What three part test does the supreme court use to determine if government aid to parochial education is constitutional?
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You are thinking of the 1971 case, Lemon v Kurtzman. In Lemon, the Supreme Court laid out a three part test for whether state government aid for secular activities in religious schools is constitutional. It has always been clear that the Constitution forbids state aid for religious activities.
The 3-part test is:
Is the purpose of the state law authorizing the aid secular? That is, was the intent to further non-religious objectives.
Is the law’s primary effect one that neither advances nor inhibits religion?
Would the law lead to “excessive government entanglement with religion”?
In the Lemon cases, the Court held that providing teachers to religious schools went too far, but that paying for textbooks did not.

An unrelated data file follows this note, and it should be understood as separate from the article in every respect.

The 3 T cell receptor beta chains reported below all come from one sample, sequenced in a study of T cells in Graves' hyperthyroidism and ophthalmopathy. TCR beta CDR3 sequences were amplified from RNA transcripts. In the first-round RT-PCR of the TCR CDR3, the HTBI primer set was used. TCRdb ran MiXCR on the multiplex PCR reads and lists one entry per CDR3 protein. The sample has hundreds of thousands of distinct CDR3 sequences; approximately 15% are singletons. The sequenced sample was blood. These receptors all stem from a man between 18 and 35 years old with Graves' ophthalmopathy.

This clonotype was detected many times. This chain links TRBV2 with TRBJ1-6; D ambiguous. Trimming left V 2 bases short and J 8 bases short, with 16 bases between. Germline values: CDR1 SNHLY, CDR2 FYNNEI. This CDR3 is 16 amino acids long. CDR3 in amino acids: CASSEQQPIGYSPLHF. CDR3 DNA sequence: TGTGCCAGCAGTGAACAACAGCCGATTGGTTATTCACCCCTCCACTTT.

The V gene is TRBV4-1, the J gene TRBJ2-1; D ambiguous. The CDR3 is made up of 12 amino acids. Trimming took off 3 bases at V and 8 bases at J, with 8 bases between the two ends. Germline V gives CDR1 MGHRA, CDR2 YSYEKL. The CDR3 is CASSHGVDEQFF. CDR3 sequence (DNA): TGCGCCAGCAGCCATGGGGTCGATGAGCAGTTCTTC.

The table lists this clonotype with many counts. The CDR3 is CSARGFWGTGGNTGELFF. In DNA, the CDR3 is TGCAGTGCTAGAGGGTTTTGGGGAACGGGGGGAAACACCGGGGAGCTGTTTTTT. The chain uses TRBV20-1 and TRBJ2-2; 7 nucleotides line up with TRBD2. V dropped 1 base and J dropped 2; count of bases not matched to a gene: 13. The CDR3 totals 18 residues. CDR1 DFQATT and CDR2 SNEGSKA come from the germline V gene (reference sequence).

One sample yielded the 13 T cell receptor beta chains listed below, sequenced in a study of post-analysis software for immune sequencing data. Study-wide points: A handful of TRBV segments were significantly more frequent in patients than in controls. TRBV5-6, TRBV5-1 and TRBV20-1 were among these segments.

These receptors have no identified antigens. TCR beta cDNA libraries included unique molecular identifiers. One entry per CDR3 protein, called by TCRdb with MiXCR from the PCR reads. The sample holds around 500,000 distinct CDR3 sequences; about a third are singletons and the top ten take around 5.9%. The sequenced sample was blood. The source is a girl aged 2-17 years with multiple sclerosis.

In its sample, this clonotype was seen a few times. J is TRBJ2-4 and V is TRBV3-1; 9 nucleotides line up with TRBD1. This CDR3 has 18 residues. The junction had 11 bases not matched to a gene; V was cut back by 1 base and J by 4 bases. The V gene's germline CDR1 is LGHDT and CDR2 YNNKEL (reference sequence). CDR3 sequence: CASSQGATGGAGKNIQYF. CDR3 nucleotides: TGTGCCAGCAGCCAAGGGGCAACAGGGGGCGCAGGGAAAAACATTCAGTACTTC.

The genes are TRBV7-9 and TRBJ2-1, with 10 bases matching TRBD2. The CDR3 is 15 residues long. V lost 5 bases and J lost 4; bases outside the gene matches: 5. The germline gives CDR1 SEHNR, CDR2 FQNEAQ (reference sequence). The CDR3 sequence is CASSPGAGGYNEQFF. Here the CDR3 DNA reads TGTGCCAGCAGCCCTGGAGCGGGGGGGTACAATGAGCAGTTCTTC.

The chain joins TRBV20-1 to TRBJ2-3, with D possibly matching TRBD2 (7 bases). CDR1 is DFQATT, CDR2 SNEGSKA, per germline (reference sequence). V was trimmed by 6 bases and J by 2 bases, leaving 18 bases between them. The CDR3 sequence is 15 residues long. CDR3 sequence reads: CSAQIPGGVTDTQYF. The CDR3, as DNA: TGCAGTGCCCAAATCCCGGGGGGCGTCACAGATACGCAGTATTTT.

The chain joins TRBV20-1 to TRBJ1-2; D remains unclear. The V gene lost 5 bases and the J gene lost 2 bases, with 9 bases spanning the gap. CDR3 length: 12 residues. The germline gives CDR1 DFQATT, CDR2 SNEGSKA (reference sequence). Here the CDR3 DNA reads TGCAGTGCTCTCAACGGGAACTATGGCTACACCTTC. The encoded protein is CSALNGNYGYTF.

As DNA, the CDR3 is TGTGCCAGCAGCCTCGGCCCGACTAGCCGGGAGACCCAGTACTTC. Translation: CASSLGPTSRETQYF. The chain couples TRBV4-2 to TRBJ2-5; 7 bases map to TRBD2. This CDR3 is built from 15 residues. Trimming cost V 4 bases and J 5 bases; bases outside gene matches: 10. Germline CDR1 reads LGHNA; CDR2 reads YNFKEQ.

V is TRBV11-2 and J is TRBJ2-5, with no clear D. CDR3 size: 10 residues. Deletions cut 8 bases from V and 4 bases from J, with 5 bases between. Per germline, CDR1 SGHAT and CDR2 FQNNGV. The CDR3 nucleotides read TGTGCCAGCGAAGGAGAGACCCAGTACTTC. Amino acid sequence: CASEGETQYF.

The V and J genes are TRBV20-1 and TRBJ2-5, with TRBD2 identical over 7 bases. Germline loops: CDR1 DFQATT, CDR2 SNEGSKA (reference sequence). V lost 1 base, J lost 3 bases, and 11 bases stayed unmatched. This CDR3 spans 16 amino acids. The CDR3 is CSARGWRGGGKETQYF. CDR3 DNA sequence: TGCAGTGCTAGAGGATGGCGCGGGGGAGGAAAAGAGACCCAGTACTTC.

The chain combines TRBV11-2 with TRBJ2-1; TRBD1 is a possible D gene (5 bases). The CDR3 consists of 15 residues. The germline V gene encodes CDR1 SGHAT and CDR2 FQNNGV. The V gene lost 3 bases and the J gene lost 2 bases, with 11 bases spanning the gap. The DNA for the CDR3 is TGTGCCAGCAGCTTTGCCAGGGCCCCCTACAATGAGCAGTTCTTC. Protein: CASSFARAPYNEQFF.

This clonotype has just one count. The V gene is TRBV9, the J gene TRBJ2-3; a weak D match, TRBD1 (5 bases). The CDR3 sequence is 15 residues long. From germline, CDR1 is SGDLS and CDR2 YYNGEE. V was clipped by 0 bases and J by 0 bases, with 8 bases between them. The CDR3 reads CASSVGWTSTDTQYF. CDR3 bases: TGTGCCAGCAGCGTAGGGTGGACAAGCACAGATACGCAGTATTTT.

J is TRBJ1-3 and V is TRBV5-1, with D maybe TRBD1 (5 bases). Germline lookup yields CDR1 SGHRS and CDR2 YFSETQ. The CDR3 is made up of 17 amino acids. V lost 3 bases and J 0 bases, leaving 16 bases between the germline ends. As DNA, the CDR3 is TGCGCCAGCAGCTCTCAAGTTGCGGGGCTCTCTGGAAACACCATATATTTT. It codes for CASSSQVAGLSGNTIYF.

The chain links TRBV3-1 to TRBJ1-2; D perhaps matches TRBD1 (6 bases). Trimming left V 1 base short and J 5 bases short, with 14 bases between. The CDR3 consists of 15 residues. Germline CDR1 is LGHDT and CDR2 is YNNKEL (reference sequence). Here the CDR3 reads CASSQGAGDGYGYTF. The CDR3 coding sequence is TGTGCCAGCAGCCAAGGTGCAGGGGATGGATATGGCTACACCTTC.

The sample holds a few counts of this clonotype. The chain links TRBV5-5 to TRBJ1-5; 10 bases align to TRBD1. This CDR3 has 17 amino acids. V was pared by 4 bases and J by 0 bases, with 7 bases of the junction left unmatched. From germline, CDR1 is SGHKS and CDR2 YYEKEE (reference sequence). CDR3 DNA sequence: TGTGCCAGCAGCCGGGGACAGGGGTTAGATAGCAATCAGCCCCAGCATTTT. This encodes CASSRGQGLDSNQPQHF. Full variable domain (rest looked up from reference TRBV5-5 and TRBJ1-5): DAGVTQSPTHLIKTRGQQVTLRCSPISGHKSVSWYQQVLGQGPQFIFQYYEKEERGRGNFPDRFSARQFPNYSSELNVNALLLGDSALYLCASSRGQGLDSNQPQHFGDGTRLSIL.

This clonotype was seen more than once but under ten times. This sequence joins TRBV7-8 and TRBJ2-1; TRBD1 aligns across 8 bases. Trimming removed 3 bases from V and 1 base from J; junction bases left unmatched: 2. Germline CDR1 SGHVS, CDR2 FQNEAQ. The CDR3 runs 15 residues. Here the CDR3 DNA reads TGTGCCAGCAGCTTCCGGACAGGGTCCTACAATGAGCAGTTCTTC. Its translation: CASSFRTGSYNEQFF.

The Court has tinkered with the 3-part test over the years. For example, in Meek v. Pittenger (1975), the Court found that providing $12 million worth of maps, charts, films, and audio-visual equipment went too far.
It is important to remember that the current Court has a very different inclination with respect to this sort of issue than it did in the mid-70s!
For an excellent discussion of this issue, go to the link below.
The Lemon test.
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